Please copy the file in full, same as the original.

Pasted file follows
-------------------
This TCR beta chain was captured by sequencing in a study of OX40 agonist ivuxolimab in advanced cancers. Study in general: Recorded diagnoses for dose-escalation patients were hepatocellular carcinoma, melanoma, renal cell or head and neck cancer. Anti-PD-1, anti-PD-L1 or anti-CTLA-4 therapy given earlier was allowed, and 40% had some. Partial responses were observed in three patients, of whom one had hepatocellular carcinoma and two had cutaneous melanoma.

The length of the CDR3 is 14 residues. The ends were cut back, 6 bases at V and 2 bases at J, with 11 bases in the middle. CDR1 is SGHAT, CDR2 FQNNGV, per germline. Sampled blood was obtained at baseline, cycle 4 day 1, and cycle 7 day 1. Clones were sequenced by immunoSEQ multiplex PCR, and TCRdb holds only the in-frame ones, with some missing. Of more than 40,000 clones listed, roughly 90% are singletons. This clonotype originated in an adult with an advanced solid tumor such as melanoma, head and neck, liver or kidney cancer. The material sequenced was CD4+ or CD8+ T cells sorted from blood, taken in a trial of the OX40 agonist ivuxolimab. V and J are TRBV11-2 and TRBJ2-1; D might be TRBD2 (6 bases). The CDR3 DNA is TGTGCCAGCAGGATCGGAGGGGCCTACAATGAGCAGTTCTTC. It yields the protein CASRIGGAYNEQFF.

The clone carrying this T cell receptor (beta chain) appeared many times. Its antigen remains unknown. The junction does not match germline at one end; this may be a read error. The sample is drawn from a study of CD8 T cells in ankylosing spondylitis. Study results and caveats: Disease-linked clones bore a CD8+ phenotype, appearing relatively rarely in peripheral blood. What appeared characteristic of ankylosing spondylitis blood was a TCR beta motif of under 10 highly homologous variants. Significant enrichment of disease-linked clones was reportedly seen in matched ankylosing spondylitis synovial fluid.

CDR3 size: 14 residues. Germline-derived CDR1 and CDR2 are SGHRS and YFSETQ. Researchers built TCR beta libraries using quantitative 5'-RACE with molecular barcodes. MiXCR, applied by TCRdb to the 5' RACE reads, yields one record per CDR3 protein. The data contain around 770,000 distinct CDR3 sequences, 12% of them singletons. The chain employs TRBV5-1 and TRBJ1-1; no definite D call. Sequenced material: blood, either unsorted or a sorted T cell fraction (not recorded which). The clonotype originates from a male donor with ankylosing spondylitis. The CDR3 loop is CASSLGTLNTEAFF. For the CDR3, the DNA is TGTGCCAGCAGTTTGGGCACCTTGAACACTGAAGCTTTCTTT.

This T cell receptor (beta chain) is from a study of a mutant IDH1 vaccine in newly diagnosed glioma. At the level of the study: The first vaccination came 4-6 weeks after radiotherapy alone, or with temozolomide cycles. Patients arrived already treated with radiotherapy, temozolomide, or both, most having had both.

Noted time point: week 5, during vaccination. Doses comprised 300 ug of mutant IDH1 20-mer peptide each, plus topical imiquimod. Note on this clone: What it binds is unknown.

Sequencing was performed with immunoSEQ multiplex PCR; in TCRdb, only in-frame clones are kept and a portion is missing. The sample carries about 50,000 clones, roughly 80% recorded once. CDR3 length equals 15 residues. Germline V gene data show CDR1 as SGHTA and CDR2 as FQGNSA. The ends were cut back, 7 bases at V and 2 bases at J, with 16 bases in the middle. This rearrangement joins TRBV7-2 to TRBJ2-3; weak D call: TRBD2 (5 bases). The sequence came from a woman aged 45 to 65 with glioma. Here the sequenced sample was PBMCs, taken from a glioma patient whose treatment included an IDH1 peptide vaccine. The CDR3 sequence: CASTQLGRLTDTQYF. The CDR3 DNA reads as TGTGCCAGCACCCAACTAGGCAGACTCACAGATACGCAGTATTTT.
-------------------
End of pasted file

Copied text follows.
This TCR beta chain was captured by sequencing in a study of OX40 agonist ivuxolimab in advanced cancers. Study in general: Recorded diagnoses for dose-escalation patients were hepatocellular carcinoma, melanoma, renal cell or head and neck cancer. Anti-PD-1, anti-PD-L1 or anti-CTLA-4 therapy given earlier was allowed, and 40% had some. Partial responses were observed in three patients, of whom one had hepatocellular carcinoma and two had cutaneous melanoma.

The length of the CDR3 is 14 residues. The ends were cut back, 6 bases at V and 2 bases at J, with 11 bases in the middle. CDR1 is SGHAT, CDR2 FQNNGV, per germline. Sampled blood was obtained at baseline, cycle 4 day 1, and cycle 7 day 1. Clones were sequenced by immunoSEQ multiplex PCR, and TCRdb holds only the in-frame ones, with some missing. Of more than 40,000 clones listed, roughly 90% are singletons. This clonotype originated in an adult with an advanced solid tumor such as melanoma, head and neck, liver or kidney cancer. The material sequenced was CD4+ or CD8+ T cells sorted from blood, taken in a trial of the OX40 agonist ivuxolimab. V and J are TRBV11-2 and TRBJ2-1; D might be TRBD2 (6 bases). The CDR3 DNA is TGTGCCAGCAGGATCGGAGGGGCCTACAATGAGCAGTTCTTC. It yields the protein CASRIGGAYNEQFF.

The clone carrying this T cell receptor (beta chain) appeared many times. Its antigen remains unknown. The junction does not match germline at one end; this may be a read error. The sample is drawn from a study of CD8 T cells in ankylosing spondylitis. Study results and caveats: Disease-linked clones bore a CD8+ phenotype, appearing relatively rarely in peripheral blood. What appeared characteristic of ankylosing spondylitis blood was a TCR beta motif of under 10 highly homologous variants. Significant enrichment of disease-linked clones was reportedly seen in matched ankylosing spondylitis synovial fluid.

CDR3 size: 14 residues. Germline-derived CDR1 and CDR2 are SGHRS and YFSETQ. Researchers built TCR beta libraries using quantitative 5'-RACE with molecular barcodes. MiXCR, applied by TCRdb to the 5' RACE reads, yields one record per CDR3 protein. The data contain around 770,000 distinct CDR3 sequences, 12% of them singletons. The chain employs TRBV5-1 and TRBJ1-1; no definite D call. Sequenced material: blood, either unsorted or a sorted T cell fraction (not recorded which). The clonotype originates from a male donor with ankylosing spondylitis. The CDR3 loop is CASSLGTLNTEAFF. For the CDR3, the DNA is TGTGCCAGCAGTTTGGGCACCTTGAACACTGAAGCTTTCTTT.

This T cell receptor (beta chain) is from a study of a mutant IDH1 vaccine in newly diagnosed glioma. At the level of the study: The first vaccination came 4-6 weeks after radiotherapy alone, or with temozolomide cycles. Patients arrived already treated with radiotherapy, temozolomide, or both, most having had both.

Noted time point: week 5, during vaccination. Doses comprised 300 ug of mutant IDH1 20-mer peptide each, plus topical imiquimod. Note on this clone: What it binds is unknown.

Sequencing was performed with immunoSEQ multiplex PCR; in TCRdb, only in-frame clones are kept and a portion is missing. The sample carries about 50,000 clones, roughly 80% recorded once. CDR3 length equals 15 residues. Germline V gene data show CDR1 as SGHTA and CDR2 as FQGNSA. The ends were cut back, 7 bases at V and 2 bases at J, with 16 bases in the middle. This rearrangement joins TRBV7-2 to TRBJ2-3; weak D call: TRBD2 (5 bases). The sequence came from a woman aged 45 to 65 with glioma. Here the sequenced sample was PBMCs, taken from a glioma patient whose treatment included an IDH1 peptide vaccine. The CDR3 sequence: CASTQLGRLTDTQYF. The CDR3 DNA reads as TGTGCCAGCACCCAACTAGGCAGACTCACAGATACGCAGTATTTT.